Dr. Alston is the Director of the Environment, Safety, and Health Directorate at Lawrence Livermore National Laboratory.
Dr. Alston is the Director of the Environment, Safety, and Health Directorate at Lawrence Livermore National Laboratory. As Director, she is responsible for providing services, programs, and facilities to the Laboratory and employees to successfully meet its goals in environmental protection, occupational health, and employee safety. She has been recognized for delivering superior performance in complex, multi-stakeholder situations and has dealt effectively with challenging operational, regulatory, safety, and environmental issues. Dr. Alston has a B.S. degree in Industrial Hygiene and Safety, a M.S. degree in Hazardous and Water Materials Management/Environmental Engineering, a M.S.E. in Systems Engineering/Engineering Management, and a Ph.D. in Industrial and Systems Engineering. She also holds certifications as a Certified Hazardous Materials Manager and a Professional Engineering Manager.
1) What inspired you to work in STEM?
My inspiration to work in STEM came from my father. He was involved in an on the job accident that caused his death a week later. I was in the sixth grade at the time and once I understood circumstances surrounding the accident, I immediately began analyzing the event. I began to look for solutions that could have prevented the accident. It was at that time I knew I wanted to study and work in the area of science and engineering where I could use my abilities to enable safe performance of work and protect the health and well-being of others.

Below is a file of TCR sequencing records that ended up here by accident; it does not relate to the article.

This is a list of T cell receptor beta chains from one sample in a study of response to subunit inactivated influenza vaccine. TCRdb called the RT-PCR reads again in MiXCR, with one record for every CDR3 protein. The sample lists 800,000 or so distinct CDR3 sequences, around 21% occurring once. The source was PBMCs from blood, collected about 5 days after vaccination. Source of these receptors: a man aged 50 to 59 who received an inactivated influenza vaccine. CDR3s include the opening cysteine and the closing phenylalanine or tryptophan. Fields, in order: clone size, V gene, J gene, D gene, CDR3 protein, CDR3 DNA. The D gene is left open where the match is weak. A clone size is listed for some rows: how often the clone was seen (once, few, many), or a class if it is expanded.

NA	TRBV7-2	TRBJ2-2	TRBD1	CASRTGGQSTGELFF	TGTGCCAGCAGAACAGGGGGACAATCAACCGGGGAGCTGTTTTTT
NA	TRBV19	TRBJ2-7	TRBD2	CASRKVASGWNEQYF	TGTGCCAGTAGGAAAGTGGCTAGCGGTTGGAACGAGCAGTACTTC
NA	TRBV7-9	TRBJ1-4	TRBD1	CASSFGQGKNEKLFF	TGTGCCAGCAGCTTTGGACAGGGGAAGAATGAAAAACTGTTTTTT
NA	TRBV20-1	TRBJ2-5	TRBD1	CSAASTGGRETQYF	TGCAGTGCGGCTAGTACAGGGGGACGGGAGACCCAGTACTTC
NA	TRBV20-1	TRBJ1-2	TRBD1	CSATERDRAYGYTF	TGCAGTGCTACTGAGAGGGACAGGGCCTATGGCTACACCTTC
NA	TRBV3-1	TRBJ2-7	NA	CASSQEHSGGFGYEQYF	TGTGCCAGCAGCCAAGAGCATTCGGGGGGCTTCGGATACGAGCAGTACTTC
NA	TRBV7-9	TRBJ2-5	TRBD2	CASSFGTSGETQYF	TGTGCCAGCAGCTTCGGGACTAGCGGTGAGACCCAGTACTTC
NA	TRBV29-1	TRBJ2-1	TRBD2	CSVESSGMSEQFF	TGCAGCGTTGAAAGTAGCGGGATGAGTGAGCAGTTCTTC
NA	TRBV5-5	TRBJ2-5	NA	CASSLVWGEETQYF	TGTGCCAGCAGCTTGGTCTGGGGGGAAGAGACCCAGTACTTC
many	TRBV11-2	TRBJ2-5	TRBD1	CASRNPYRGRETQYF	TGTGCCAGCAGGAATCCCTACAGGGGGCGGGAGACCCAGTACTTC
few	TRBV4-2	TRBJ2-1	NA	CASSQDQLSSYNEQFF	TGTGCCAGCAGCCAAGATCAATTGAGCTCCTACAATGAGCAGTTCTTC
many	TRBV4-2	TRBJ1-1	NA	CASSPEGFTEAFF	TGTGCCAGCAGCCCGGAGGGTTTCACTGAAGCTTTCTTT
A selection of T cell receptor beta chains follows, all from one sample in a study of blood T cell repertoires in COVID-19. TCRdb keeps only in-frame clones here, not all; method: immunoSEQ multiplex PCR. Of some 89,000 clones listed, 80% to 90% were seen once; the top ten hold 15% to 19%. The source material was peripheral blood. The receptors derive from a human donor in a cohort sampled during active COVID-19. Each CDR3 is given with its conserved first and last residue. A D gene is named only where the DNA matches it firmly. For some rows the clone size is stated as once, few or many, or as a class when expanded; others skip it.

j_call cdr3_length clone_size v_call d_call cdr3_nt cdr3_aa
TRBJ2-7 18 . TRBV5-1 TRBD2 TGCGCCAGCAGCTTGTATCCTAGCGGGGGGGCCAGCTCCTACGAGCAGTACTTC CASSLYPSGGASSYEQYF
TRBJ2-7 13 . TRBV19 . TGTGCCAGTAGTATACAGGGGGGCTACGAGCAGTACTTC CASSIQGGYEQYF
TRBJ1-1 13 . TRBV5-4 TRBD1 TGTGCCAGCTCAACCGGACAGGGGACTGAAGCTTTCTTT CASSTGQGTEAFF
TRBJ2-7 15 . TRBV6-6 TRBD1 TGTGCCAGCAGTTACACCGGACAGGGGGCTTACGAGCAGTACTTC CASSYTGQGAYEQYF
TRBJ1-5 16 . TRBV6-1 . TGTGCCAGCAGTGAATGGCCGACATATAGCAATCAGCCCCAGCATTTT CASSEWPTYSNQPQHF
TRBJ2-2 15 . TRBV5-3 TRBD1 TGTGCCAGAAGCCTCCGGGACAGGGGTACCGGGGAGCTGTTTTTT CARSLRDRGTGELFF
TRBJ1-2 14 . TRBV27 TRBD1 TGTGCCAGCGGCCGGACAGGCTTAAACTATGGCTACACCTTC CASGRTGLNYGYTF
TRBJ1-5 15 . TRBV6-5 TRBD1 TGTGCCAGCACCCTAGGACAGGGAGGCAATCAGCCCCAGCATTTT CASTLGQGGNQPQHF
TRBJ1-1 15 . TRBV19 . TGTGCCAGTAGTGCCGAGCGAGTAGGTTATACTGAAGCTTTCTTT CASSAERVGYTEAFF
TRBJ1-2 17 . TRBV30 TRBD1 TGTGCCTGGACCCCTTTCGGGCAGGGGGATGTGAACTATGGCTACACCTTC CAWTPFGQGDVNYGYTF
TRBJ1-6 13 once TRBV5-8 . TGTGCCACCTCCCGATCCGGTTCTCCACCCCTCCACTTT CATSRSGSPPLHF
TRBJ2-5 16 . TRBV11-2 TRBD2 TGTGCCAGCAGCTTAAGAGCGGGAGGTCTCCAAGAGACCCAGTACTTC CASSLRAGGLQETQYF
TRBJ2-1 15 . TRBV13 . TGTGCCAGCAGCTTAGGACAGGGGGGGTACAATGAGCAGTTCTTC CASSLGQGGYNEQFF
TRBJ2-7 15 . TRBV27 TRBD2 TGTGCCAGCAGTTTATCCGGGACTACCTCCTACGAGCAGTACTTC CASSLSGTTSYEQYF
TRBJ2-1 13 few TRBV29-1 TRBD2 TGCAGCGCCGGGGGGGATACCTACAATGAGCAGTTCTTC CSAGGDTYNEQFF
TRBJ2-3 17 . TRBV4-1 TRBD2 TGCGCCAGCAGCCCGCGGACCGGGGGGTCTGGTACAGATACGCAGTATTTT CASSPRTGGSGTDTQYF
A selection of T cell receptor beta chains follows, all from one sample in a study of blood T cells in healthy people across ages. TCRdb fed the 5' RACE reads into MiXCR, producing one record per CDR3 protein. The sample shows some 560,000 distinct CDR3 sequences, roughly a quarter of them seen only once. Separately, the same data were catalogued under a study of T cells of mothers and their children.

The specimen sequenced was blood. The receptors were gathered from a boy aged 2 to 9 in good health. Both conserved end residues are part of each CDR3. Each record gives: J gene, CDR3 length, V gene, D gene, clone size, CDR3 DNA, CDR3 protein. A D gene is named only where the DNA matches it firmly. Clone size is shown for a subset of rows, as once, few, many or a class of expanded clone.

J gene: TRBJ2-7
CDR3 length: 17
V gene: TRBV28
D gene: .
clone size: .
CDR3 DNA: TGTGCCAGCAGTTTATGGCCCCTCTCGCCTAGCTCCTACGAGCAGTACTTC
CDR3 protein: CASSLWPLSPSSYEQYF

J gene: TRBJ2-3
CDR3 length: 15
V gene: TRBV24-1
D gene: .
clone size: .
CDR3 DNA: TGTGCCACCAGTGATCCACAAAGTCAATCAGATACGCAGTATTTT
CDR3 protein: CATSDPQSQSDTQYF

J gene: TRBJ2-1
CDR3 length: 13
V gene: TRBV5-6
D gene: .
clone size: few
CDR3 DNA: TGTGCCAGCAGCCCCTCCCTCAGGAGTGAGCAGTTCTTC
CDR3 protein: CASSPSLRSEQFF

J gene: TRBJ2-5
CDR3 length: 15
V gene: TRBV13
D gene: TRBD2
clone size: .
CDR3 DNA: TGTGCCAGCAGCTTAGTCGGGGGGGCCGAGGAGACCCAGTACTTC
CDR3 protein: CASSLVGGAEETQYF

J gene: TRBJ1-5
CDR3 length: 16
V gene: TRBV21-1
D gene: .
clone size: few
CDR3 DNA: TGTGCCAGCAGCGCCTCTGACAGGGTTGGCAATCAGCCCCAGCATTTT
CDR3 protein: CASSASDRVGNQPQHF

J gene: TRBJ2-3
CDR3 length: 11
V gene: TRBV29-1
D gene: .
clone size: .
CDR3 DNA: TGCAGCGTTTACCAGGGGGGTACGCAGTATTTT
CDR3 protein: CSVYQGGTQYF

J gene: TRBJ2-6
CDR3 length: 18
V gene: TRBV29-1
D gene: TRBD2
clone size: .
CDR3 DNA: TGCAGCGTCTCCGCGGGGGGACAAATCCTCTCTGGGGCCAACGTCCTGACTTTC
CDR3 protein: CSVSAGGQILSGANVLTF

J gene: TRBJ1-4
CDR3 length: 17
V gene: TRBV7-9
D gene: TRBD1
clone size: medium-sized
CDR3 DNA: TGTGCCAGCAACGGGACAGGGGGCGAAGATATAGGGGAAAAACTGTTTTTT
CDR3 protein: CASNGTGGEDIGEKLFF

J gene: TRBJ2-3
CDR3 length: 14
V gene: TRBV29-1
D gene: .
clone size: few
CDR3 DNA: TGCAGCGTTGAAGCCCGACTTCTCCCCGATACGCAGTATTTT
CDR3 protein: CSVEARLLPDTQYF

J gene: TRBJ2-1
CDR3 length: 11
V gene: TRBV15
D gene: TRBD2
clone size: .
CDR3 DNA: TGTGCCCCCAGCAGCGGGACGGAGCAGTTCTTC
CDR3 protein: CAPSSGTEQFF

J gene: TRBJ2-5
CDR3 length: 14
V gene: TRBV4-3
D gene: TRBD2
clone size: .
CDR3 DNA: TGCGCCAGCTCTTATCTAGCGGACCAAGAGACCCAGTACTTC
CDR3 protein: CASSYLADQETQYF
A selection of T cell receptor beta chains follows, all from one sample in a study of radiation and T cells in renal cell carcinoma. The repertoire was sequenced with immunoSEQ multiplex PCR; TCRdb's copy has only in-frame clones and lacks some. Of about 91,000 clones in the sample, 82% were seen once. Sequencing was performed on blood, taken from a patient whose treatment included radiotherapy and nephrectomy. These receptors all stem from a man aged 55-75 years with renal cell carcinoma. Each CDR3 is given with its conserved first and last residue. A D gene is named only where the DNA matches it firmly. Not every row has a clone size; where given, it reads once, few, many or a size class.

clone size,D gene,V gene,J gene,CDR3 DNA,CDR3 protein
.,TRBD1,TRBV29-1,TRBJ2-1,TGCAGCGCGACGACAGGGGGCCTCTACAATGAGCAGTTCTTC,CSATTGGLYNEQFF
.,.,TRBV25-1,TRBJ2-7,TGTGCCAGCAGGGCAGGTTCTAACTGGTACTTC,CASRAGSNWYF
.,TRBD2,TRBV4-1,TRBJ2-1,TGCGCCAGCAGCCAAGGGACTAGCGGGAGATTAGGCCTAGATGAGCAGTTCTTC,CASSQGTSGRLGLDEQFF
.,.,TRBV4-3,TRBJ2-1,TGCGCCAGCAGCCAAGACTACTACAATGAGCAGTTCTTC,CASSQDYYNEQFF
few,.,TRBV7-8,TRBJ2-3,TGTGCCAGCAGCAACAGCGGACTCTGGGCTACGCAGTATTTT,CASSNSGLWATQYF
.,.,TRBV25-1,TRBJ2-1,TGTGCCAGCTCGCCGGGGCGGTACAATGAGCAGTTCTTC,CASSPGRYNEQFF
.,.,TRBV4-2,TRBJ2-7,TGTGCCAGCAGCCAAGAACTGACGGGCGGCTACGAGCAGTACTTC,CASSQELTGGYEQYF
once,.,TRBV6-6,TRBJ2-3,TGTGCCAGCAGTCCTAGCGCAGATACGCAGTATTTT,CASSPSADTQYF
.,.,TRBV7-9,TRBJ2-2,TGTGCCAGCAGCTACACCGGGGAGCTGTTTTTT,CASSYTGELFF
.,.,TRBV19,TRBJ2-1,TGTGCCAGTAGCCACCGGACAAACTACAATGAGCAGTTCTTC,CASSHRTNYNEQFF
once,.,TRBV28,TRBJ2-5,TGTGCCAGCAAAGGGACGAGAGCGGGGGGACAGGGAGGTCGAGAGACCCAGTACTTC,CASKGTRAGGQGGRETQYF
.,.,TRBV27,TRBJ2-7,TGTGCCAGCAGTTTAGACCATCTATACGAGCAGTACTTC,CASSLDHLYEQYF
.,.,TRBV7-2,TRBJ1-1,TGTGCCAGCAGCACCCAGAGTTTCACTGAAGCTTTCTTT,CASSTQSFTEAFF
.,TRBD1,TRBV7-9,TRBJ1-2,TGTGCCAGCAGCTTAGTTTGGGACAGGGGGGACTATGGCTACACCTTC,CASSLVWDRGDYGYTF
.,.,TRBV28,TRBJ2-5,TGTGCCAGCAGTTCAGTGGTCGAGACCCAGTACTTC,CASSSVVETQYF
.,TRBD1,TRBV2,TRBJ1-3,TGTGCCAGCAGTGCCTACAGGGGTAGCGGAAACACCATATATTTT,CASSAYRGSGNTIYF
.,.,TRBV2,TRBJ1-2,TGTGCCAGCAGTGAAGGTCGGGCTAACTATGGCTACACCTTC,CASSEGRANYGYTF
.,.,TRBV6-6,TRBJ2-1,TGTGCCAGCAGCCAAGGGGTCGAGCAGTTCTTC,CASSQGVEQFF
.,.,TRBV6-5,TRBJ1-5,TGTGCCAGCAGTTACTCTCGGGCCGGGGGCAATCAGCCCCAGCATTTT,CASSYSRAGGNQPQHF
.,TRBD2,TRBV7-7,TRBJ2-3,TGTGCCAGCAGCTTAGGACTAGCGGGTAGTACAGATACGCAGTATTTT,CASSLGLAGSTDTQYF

2) What excites you about your work at the Energy Department?
The work in the Department of Energy is diverse and in many cases on the cutting edge of technology. The work performed at the Lawrence Livermore National Laboratory (LLNL) is world class, cutting edge, and important to the advancement and security of our country. I am excited and honored to be associated with the work being performed by the LLNL.
3) How can our country engage more women, girls, and other underrepresented groups in STEM?
The key is exposure and mentoring at an early age. It is important to expose young girls to role models that can serve, inspire, and encourage them to cultivate their interest in science and engineering. In addition, formal mentoring programs could be established to provide that one-on-one counseling and feedback relationship that is critical to understanding key concepts.
4) Do you have tips you'd recommend for someone looking to enter your field of work?
My recommendation for anyone interested in the field of Environment Safety & Health (ES&H) is to diversify their skills and knowledge in all aspects of ES&H. Being equipped with knowledge in various aspects of the field is necessary to function successfully in a leadership role. I would also recommend that in addition to the technical knowledge and skills that they work on developing their “soft skills”. These skills are critical in building trusting relationships and credibility with others.
5) When you have free time, what are your hobbies?
I enjoy writing and travelling. I recently published my first book, “Culture and Trust in Technology-Driven Organizations”.